How do I become a landlord in the UK? | What to consider

Home / Andy's Blog / How do I become a landlord in the UK?

How do I become a landlord in the UK?

UK landlords
Table of Contents
    Add a header to begin generating the table of contents

    Becoming a landlord might sound like a good way to make an investment and a monthly income, but where are the pitfalls, and what should you be aware of before jumping into the buy-to-let property market?

    Check out our guide below for all the pros and cons.

    What do I need to do to become a landlord?

    Owning a rental property can be demanding and costly. It’s not just a case of buying a property and letting it out to tenants. There are many aspects to consider when considering becoming a landlord.

    Can I get an HMO as a first-time landlord?

    Yes, it is possible, although it is unusual for first-time landlords to invest in HMO property.

    Rental property types

    There are four main property rental types, each of which has its advantages and downsides.

    Let’s look at each in turn:

    Residential

    Many landlords begin their property investment journey in a residential rental property. Often, people accidentally become landlords because they are unable or unwilling to sell a property where they no longer wish to leave.

    This can occur when people meet a partner and move in together, or they move for work, leaving an empty property they then decide to rent out. Residential rentals can be on a furnished or unfurnished basis.

    HMO

    A House of multiple occupation HMO means that a leasehold property is split into several flats. These types of property are commonly used for housing students or are often let to young professional people. There is one main front door and a communal hallway, and then each flat has a secure entrance.

    Commercial

    Commercial landlords own properties that are used for business purposes, including shops, business rental units, warehouses and offices. These types of properties come with additional regulations to be followed, and getting mortgages for commercial properties is somewhat different to residential mortgages.

    Holiday rental property

    If you have a property in a beautiful location or a popular tourist area, you could decide to make rental income from letting your property on very short holiday lets.

    To learn more about choosing the right buy-to-let investment for you, check out our blog.

    Mortgage options for rental properties

    Mortgage options for rented properties are different from residential mortgages. You’ll need a buy-to-let mortgage, which is usually more expensive to set up and often has higher interest rates, too.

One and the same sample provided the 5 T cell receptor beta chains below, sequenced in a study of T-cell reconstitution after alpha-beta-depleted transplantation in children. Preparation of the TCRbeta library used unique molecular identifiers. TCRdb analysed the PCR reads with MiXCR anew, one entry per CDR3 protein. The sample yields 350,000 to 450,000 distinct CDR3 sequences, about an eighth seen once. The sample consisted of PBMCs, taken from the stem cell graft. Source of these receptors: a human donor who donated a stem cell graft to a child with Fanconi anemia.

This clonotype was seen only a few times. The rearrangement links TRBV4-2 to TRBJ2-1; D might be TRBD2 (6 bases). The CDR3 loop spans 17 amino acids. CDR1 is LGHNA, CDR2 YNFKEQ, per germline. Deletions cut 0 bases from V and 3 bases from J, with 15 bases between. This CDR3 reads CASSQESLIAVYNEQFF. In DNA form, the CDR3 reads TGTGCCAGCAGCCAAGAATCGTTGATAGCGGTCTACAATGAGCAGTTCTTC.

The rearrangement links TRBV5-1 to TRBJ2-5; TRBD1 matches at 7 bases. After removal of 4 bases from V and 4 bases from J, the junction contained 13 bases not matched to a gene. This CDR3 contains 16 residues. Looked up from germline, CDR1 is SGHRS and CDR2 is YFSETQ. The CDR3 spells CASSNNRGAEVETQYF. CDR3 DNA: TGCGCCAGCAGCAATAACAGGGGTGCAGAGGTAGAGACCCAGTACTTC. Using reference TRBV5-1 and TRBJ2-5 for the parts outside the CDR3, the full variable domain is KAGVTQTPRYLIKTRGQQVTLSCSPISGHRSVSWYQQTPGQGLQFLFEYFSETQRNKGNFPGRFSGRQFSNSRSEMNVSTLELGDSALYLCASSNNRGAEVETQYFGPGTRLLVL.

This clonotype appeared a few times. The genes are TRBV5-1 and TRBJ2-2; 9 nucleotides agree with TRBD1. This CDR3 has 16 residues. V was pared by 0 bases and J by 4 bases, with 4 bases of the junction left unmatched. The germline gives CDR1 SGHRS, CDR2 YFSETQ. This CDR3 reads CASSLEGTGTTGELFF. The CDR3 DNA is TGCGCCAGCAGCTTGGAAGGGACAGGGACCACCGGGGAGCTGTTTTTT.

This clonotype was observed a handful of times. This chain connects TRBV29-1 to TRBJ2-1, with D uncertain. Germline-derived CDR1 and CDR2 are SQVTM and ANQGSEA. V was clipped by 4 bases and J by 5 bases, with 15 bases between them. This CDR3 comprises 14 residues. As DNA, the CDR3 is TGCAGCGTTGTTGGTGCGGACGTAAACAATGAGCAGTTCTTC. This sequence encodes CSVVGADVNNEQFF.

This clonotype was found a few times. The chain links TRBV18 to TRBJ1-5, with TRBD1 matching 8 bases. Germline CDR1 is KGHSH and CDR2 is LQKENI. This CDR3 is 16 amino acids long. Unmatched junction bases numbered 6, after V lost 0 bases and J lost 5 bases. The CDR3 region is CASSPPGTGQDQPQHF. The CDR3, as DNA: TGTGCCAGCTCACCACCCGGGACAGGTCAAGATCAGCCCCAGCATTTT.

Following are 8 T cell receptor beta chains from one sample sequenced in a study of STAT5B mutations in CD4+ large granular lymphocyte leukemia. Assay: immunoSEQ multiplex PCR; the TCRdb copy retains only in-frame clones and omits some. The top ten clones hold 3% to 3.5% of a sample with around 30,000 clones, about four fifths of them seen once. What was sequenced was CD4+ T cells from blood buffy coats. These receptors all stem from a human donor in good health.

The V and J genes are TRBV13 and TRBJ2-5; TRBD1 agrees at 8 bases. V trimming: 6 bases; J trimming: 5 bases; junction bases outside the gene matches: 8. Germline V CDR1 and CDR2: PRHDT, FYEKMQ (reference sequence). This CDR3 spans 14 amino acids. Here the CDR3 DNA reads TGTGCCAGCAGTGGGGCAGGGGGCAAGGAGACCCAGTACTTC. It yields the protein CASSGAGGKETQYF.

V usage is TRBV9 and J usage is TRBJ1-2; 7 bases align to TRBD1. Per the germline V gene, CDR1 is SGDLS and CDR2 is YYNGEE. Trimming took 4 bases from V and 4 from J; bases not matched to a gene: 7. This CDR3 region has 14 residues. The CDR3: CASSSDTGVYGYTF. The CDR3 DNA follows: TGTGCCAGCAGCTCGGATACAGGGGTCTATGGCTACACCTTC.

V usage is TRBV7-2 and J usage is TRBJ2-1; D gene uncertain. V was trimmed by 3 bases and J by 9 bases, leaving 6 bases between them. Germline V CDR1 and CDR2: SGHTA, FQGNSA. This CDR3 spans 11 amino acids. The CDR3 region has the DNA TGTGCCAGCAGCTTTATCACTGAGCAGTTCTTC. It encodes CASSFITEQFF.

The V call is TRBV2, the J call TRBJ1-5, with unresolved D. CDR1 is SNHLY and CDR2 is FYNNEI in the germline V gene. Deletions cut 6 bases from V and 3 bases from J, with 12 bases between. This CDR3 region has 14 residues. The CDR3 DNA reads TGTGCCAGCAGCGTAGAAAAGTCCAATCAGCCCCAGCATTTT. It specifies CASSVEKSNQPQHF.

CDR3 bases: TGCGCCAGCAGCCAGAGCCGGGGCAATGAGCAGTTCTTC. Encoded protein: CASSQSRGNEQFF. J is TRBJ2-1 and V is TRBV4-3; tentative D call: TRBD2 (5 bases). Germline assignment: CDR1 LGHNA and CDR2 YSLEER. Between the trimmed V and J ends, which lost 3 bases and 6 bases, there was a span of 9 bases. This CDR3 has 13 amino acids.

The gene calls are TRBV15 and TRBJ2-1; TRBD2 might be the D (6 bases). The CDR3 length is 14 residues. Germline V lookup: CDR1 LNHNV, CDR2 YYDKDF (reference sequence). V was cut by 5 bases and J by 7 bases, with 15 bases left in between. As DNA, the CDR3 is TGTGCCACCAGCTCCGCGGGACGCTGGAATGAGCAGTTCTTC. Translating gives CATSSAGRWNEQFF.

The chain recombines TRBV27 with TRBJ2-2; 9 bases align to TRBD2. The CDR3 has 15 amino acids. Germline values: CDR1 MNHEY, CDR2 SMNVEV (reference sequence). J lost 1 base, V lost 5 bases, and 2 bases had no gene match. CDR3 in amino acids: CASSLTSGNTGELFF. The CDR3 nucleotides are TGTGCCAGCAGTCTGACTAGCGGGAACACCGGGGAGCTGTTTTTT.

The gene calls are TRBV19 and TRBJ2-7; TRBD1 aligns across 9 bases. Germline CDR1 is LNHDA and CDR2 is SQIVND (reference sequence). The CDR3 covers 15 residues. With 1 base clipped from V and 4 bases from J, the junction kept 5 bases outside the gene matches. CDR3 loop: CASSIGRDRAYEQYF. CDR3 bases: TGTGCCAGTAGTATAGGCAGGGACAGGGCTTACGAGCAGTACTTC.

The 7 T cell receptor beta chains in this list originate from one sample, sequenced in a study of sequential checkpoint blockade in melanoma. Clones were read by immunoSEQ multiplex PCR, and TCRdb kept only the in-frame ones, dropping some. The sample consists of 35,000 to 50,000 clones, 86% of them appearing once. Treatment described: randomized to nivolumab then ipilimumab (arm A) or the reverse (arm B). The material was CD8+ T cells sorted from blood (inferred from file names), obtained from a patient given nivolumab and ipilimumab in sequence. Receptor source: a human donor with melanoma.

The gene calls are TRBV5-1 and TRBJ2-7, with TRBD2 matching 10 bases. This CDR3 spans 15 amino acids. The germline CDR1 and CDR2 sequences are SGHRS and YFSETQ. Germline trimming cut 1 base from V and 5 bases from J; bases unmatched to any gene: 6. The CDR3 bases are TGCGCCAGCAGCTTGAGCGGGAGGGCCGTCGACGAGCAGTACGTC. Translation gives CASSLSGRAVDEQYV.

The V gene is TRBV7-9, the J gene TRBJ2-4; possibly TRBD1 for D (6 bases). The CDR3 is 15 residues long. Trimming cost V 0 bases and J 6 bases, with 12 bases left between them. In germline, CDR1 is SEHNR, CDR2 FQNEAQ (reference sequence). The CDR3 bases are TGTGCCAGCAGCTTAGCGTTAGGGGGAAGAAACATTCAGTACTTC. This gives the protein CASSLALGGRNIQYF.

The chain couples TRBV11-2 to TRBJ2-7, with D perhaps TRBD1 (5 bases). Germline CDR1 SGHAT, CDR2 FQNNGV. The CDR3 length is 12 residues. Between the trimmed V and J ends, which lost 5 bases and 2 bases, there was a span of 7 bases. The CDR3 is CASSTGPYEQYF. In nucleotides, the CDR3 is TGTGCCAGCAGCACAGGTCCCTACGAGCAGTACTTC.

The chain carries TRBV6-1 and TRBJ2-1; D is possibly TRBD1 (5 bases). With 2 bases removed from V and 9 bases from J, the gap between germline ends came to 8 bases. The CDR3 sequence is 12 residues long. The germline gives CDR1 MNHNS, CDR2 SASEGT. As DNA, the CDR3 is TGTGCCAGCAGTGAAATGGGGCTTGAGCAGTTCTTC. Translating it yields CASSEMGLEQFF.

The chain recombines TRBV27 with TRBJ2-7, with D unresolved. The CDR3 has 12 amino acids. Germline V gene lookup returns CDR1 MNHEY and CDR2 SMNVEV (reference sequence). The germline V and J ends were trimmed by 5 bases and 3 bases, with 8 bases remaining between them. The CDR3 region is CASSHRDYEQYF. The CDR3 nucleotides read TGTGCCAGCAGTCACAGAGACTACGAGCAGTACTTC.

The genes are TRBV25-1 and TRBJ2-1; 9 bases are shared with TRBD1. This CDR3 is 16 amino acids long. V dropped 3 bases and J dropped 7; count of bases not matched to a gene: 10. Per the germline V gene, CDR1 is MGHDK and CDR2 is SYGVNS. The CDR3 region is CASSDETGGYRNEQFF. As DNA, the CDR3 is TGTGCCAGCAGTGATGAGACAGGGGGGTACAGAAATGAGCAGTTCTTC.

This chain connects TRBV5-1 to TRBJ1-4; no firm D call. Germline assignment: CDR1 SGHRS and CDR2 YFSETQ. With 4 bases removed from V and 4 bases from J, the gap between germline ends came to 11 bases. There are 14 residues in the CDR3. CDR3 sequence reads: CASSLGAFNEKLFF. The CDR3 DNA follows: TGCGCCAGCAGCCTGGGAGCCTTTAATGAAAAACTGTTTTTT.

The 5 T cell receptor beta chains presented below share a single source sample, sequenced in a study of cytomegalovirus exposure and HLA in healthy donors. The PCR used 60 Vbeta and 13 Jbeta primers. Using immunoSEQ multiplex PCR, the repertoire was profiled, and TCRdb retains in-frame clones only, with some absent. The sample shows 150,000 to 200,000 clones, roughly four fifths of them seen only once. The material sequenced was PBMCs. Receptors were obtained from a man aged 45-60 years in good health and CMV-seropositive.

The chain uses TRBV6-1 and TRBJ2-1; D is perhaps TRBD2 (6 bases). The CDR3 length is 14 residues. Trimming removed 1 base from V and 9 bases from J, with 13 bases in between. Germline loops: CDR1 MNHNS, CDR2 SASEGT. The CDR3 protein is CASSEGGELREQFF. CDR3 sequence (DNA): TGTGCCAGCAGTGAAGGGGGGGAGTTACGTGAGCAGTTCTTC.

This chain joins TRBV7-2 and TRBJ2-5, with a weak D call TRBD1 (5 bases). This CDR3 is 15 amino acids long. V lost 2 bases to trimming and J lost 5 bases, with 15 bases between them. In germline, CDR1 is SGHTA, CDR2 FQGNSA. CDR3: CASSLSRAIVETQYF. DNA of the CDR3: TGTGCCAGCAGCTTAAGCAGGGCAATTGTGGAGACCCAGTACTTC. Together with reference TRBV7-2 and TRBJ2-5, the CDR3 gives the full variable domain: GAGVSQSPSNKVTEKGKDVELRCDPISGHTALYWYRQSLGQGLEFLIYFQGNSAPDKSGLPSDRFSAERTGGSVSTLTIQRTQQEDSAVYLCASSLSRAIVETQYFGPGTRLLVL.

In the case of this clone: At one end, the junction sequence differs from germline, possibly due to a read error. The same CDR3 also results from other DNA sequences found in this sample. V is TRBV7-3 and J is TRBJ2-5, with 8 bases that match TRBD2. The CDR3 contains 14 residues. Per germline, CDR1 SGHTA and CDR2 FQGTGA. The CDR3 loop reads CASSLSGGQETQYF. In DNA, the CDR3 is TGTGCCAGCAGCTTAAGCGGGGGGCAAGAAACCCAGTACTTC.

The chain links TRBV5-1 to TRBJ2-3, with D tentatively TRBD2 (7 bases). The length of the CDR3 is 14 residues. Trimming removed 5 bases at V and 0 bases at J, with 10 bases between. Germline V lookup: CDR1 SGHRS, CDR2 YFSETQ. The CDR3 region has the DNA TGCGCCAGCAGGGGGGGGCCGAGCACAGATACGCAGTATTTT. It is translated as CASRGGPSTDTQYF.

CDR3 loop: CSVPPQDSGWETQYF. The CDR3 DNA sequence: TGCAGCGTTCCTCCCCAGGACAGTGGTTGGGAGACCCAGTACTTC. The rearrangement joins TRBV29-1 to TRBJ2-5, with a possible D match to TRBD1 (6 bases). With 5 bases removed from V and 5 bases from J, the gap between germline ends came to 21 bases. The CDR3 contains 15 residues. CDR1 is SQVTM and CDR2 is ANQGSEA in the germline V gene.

Switching from a residential to a buy-to-let

    If you are moving out of your property and you are planning to let it out, you may be able to switch from a residential mortgage to a buy-to-let mortgage with the same mortgage lender. This is likely to be the most straightforward way to finance your let property.

    Buying property using a buy-to-let mortgage

    Buy-to-let (BTL) mortgage payments are often higher than standard residential mortgage repayments due to the risks lenders perceive with rental property.

    Buy-to-let affordability criteria will take into account the expected rental yield when determining how much money a lender will loan. Don’t forget that you will also need to pay stamp duty land tax which can add a significant amount to the overall cost of property investment.

    Deciding between furnished and unfurnished properties

    If you have a lot of furniture already in the property you wish to rent out, you may find it easier to offer it as a furnished property.

    This can reduce the pool of prospective tenants, though, so you may need to be flexible and put your furniture in storage to find the right tenants if they don’t want to rent a property furnished. You may wish to take advice from a letting agent or local estate agents who have seen similar rental properties when making this decision.

    How will you manage the property?

    It can be challenging to find tenants who will respect your property, but this is the key to having a good experience with your privately rented property.

    A letting agent may be able to screen prospective tenants, do rent checks, show them around the property, and manage the tenant’s deposit and the tenancy deposit scheme. Letting agent fees should also be factored into the cost of managing your rental property, and an online letting agent could be a more cost-effective option than a high-street agency.

    Property management companies

    A property management company can handle the day-to-day admin of renting out your property including dealing with tenant disputes, tenants who don’t pay rent on time, managing maintenance providers and doing the annual electrical safety checks and other health and safety inspections.

    What legal responsibilities do landlords have in the UK?